The State environmental watchdog has instructed a leading medical science and technology firm to take “significant action” to address the persistent problem of bad odours coming from its plant in east Cork.
The Environmental Protection Agency (EPA) has confirmed that it is still recording damp and musty odours during inspections of the Merck Millipore factory in Carrigtwohill.
The EPA has been monitoring the situation since it first became aware of complaints of bad smells at the Tullagreen plant before Christmas.
It said its inspectors were still detecting bad smells downwind of the site during three visits to the facility between May 18 and May 24.
“These assessments confirm that the odour nuisance caused by Merck Millipore continues to impact the local community in the vicinity of the facility,” the EPA said.
It claimed the measures taken by the company to date had not been effective in preventing or lessening the problem of odours coming from the plant.
Merck had installed a new carbon filter unit in April which appeared to have reduced the level of odours for a period.
The company said remediation plans to address the odour issue at the site are ongoing.
However, the EPA said timeframes proposed by Merck for further required works to address the issue were too long.
Significant action is required in the short-term to eliminate odour impact in the Carrigtwohill area,” it added.
The problem has been linked to the odour abatement in the factory’s wastewater treatment plant with the EPA stating parts of the equipment were unsuitable and needed to be changed.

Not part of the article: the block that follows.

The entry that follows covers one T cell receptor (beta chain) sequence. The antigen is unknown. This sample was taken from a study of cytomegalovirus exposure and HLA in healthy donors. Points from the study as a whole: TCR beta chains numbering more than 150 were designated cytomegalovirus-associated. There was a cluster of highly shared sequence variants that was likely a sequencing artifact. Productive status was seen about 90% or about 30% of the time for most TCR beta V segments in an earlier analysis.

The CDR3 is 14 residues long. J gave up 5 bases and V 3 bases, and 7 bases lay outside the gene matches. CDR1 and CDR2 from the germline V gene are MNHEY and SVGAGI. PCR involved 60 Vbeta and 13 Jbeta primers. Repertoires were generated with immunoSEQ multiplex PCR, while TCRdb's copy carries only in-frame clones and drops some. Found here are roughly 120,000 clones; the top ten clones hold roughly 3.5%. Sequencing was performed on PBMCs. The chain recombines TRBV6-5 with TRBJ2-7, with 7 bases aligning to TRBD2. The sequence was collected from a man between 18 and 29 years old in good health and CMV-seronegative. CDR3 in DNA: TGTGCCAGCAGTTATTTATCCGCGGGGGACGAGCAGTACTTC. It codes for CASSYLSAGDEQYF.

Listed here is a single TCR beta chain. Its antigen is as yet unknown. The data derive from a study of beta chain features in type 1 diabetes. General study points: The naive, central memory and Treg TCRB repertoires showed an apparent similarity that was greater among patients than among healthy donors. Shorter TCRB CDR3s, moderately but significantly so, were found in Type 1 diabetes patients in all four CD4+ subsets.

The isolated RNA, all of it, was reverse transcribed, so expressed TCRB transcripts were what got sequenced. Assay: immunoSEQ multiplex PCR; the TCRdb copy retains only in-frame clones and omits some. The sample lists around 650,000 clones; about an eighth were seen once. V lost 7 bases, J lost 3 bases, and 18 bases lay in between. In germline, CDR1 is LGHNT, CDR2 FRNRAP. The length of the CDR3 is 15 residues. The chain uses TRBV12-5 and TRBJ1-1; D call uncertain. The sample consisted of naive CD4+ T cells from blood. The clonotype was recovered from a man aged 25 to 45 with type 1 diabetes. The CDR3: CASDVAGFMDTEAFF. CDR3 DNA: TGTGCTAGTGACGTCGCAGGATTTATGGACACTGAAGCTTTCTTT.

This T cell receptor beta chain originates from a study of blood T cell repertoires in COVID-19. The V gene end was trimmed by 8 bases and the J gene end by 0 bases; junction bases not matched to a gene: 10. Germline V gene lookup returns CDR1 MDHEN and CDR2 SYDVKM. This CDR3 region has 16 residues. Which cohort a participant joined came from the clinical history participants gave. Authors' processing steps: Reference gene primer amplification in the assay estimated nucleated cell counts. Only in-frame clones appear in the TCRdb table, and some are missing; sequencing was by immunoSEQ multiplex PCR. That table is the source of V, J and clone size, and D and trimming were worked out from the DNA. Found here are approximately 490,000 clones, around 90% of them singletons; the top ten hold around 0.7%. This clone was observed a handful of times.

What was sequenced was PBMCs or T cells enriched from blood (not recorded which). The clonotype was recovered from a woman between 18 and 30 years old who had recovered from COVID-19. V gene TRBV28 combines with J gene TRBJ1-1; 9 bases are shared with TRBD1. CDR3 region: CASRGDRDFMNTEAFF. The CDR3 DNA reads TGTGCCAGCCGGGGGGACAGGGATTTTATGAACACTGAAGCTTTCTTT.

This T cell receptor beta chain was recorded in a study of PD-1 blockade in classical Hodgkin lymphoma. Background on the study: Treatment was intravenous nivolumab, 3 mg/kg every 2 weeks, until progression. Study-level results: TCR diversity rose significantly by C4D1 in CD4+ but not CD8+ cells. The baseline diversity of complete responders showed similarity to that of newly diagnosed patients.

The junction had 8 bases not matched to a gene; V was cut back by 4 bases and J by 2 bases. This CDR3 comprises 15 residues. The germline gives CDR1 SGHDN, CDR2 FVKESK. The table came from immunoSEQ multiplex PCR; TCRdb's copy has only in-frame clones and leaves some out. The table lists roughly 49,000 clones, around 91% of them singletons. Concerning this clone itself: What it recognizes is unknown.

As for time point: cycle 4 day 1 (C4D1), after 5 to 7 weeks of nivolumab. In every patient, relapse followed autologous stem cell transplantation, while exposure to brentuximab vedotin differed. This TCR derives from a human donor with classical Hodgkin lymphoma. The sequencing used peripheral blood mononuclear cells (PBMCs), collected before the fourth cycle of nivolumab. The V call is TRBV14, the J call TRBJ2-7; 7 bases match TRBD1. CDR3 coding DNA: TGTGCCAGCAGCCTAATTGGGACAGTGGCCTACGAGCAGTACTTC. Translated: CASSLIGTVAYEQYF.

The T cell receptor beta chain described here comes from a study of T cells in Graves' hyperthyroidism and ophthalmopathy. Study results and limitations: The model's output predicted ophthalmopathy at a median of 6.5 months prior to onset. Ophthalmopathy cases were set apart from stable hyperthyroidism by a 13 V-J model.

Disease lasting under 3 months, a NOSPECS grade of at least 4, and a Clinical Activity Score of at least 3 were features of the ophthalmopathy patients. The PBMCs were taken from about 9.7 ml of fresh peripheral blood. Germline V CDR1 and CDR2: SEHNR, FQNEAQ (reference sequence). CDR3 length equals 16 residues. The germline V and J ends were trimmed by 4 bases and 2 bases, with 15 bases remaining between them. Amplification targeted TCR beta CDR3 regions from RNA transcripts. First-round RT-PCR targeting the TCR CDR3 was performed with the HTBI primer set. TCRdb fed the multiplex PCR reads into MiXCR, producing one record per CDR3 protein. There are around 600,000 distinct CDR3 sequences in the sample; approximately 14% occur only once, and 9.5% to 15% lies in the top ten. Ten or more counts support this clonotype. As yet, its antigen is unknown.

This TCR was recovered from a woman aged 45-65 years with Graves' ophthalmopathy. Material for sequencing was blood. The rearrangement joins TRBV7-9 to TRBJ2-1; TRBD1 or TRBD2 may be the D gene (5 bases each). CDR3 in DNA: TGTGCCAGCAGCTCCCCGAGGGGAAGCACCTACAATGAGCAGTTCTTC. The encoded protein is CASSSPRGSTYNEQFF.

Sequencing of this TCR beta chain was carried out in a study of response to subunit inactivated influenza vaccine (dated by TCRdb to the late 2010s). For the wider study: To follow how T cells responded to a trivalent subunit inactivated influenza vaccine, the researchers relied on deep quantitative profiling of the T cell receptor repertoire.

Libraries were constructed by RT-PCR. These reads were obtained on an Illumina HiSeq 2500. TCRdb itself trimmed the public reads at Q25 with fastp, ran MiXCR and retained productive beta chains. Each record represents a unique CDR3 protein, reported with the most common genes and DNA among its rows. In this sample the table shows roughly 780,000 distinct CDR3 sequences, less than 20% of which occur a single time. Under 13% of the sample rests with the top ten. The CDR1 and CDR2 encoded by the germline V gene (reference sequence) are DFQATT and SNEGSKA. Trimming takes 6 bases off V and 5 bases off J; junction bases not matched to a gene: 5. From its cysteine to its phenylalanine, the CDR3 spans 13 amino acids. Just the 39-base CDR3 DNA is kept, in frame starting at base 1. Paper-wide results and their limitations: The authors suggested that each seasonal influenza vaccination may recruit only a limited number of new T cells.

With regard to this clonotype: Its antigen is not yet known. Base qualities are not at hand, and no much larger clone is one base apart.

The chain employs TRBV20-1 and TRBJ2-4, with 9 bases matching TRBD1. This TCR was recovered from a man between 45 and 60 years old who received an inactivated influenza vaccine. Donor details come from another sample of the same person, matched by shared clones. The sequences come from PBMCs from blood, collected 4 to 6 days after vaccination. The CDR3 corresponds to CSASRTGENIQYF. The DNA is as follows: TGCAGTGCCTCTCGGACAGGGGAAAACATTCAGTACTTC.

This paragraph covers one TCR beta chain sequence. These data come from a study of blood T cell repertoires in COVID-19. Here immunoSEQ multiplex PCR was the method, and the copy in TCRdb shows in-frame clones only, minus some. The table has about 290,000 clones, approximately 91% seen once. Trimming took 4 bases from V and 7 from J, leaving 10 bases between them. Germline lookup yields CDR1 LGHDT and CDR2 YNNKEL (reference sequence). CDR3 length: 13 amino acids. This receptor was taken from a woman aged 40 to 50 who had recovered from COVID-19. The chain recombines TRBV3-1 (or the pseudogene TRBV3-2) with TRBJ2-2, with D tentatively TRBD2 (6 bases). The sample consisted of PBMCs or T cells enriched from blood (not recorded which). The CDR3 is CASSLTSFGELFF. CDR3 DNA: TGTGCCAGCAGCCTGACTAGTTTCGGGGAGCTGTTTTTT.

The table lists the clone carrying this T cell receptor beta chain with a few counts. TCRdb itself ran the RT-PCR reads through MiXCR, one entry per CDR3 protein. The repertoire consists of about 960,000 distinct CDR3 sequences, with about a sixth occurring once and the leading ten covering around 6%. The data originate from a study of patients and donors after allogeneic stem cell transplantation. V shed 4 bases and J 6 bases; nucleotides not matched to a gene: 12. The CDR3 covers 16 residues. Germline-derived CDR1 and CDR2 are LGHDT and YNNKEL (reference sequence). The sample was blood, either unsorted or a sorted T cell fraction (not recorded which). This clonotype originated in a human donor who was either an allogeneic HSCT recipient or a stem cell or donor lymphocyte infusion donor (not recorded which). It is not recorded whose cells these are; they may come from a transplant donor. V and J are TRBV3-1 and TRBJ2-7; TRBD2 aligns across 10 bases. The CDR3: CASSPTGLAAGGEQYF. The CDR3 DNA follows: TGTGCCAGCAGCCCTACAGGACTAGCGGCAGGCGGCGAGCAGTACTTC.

Following a recent compliance meeting with Merck management, the EPA has instructed the company to reduce discharges to its wastewater treatment plant by 20% to take pressure off the system in an effort to reduce odour levels.
It also ordered Merck to reduce the deadline for completion of other planned measures to address the problem as well as to improve communications with the EPA about any changes or delays to proposed works.
Following complaints by some local residents, the EPA has also asked Merck to examine how it communicates with people affected by the odours who make direct complaints to the company.
Merck said it acknowledges and understands that members of the local community are concerned about the issue. However, the company said it can confirm that the odour is of an organic nature and does not pose a health risk.
The EPA is examining whether Merck has complied with the term of its operating licence and said the issue was “a matter of priority”.
In a statement this evening, Merck said a series of remediation measures have taken place at the Waste Water Treatment Plant over the past number of weeks.
The measures are said to include the installation of a new carbon bed treatment, the sourcing and installation of new higher grade odour treating media and extensive rebalancing of airflows in ducting.
The statement said: "While works to date have contributed to improvements in the system, Merck has also undertaken to reduce the process streams discharging to the Waste Water Treatment Plant, to aid the improvement of the treatment system with a view to reducing the generation of odours within the treatment plant tanks.
"In parallel, further infrastructural measures are also being pursued with urgency."
Merck Millipore manufactures filtration devices and diagnostic membranes for analytical laboratories, biopharmaceutical and microelectronic industries at the Carrigtwohill plant which first opened in 1988.
Its products are used in such items as pregnancy, urine and blood sampling kits.